Frascati Definition of Research
|Please note that, following a public consultation in 2013, the OECD Working Party of National Experts on Science and Technology Indicators (NESTI) have begun a review process of the Frascati Manual. For background information, visit the OECD website.|
For the purposes of various statutory returns (such as research income figures returned under the Research Activity Survey and published by the Higher Education Statistics Agency), research is defined by the conventions set out in the Frascati Manual.
The Frascati Manual is the internationally recognised methodology for collecting and using R&D statistics. It defines research as follows:
Research and experimental development (R&D) comprise creative work undertaken on a systematic basis in order to increase the stock of knowledge, including knowledge of man, culture and society, and the use of this stock of knowledge to devise new applications.
The term R&D covers three activities: basic research, applied research and experimental development.
- Basic research is experimental or theoretical work undertaken primarily to acquire new knowledge of the underlying foundation of phenomena and observable facts, without any particular application or use in view.
- Applied research is also original investigation undertaken in order to acquire new knowledge. It is, however, directed primarily towards a specific practical aim or objective.
- Experimental development is systematic work, drawing on existing knowledge gained from research and/or practical experience, which is directed to producing new materials, products or devices, to installing new processes, systems and services, or to improving substantially those already produced or installed. R&D covers both formal R&D in R&D units and informal or occasional R&D in other units.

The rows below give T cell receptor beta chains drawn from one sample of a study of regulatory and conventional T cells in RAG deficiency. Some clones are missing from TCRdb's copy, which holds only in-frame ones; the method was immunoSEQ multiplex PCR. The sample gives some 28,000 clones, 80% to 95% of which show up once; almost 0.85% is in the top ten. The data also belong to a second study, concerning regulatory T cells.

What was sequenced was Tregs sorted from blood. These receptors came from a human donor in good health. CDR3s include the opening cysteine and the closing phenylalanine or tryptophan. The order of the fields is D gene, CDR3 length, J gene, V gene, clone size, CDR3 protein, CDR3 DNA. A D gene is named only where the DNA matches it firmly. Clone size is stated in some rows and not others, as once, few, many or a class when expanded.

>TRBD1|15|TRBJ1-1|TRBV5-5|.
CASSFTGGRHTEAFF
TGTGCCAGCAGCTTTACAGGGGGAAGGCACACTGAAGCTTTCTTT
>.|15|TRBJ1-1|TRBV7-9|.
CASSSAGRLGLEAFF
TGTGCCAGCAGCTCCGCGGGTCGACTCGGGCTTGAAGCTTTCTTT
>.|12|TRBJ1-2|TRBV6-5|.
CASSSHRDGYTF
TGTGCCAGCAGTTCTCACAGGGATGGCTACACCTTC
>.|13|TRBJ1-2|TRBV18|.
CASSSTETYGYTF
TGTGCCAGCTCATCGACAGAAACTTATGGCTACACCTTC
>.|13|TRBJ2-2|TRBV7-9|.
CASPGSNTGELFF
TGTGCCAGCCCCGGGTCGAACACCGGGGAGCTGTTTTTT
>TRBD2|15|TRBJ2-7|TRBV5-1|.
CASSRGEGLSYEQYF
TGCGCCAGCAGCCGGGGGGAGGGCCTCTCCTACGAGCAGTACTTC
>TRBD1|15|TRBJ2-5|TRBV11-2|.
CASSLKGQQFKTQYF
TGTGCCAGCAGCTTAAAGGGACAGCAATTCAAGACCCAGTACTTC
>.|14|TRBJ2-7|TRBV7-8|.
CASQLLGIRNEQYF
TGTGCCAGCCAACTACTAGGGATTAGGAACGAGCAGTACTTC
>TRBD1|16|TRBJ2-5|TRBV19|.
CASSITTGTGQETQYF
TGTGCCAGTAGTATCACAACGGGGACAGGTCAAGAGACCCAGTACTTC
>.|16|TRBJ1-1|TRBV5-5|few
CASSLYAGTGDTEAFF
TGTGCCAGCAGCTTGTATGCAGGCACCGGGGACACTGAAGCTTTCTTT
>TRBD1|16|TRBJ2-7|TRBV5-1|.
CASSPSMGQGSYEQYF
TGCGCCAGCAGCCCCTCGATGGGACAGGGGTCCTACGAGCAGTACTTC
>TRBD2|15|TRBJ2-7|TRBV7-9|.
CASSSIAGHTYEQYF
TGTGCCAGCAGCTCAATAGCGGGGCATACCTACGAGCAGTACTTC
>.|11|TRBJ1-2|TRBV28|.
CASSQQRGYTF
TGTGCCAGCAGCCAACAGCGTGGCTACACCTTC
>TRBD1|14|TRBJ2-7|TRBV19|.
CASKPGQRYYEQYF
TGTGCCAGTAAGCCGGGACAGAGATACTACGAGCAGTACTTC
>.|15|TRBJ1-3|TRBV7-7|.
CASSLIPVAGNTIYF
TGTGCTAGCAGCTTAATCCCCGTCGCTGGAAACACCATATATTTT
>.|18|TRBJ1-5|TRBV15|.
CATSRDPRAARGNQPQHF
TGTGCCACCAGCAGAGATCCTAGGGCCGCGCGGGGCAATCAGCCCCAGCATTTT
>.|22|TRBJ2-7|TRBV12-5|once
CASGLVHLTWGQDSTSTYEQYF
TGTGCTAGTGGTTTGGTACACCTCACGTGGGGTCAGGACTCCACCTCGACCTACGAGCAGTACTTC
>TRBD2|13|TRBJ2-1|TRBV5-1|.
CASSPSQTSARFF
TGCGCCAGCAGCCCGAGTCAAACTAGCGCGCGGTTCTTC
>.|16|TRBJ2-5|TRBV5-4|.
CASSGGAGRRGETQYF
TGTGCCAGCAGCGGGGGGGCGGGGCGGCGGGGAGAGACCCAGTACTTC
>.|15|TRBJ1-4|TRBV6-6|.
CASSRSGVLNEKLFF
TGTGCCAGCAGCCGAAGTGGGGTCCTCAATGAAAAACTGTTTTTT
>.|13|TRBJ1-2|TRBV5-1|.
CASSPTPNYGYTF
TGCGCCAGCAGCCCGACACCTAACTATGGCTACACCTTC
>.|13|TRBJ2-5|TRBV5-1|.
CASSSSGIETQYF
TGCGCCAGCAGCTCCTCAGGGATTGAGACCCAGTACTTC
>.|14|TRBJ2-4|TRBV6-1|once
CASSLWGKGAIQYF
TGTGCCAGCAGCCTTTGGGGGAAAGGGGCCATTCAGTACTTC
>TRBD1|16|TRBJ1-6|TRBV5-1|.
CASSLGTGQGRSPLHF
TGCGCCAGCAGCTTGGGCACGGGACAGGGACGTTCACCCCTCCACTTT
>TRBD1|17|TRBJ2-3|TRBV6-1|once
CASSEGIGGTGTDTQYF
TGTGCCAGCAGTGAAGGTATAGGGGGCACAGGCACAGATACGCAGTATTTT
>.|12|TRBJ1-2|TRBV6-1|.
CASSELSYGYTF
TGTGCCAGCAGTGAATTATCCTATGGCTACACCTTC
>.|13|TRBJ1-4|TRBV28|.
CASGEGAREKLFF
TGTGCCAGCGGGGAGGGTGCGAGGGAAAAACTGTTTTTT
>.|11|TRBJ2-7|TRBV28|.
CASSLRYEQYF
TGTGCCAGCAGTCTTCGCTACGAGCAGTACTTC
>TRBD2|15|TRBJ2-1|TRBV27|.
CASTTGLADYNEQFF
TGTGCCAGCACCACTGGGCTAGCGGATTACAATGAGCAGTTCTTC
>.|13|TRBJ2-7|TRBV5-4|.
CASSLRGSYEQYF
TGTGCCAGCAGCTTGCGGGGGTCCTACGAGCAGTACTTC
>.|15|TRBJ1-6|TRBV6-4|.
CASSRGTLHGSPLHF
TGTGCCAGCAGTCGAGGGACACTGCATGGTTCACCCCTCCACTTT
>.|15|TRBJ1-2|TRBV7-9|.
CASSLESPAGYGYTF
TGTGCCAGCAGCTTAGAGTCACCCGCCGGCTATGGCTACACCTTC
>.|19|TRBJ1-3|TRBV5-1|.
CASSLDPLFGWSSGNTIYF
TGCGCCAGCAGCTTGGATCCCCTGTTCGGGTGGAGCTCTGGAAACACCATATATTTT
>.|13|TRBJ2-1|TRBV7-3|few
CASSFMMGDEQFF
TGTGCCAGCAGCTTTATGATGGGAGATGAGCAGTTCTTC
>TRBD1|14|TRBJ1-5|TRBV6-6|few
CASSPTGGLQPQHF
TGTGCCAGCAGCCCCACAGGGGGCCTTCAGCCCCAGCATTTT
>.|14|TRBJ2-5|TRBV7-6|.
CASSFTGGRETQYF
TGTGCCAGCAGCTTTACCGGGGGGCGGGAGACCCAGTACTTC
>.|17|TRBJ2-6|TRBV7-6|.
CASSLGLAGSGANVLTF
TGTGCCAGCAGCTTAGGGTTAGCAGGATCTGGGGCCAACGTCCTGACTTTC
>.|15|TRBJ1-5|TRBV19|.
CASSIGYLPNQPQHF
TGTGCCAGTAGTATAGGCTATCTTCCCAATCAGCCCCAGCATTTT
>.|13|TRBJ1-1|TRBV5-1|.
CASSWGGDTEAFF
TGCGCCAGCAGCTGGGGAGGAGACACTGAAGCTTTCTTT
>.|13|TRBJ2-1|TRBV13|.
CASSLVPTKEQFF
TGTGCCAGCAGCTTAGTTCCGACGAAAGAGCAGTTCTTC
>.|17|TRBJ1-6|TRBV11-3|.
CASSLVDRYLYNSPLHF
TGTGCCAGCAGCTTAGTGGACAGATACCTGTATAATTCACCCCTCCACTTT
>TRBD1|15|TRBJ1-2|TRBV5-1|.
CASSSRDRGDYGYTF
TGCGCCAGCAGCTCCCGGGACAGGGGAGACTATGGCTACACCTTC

The Frascati Manual lists situations where certain activities are to be excluded from R&D except when carried out solely or primarily for the purposes of an R&D project. These include: routine testing and analysis of materials, components, products, processes, etc; feasibility studies; routine software development; general purpose data collection. The later stages of some clinical drug trials may be more akin to routine testing, particularly in cases where the original research has been done by a drug company or other contractor.
The Frascati Manual contains the following examples of the type of work included under the three components of R&D:
The determination of the amino acid sequence of an antibody molecule would be basic research. Investigations undertaken in an effort to distinguish between antibodies for various diseases would be applied research. Experimental development would then consist of devising a method for synthesising the antibody for a particular disease on the basis of knowledge of its structure and clinically testing the effectiveness of the synthesised antibody on patients who have agreed to accept experimental advanced treatment.
Theoretical investigation of the factors determining regional variations in economic growth is basic research; however, such investigation performed for the purpose of developing government policy would be applied research. The development of operational models, based upon laws revealed through research and aimed at modifying regional disparities, would be experimental development.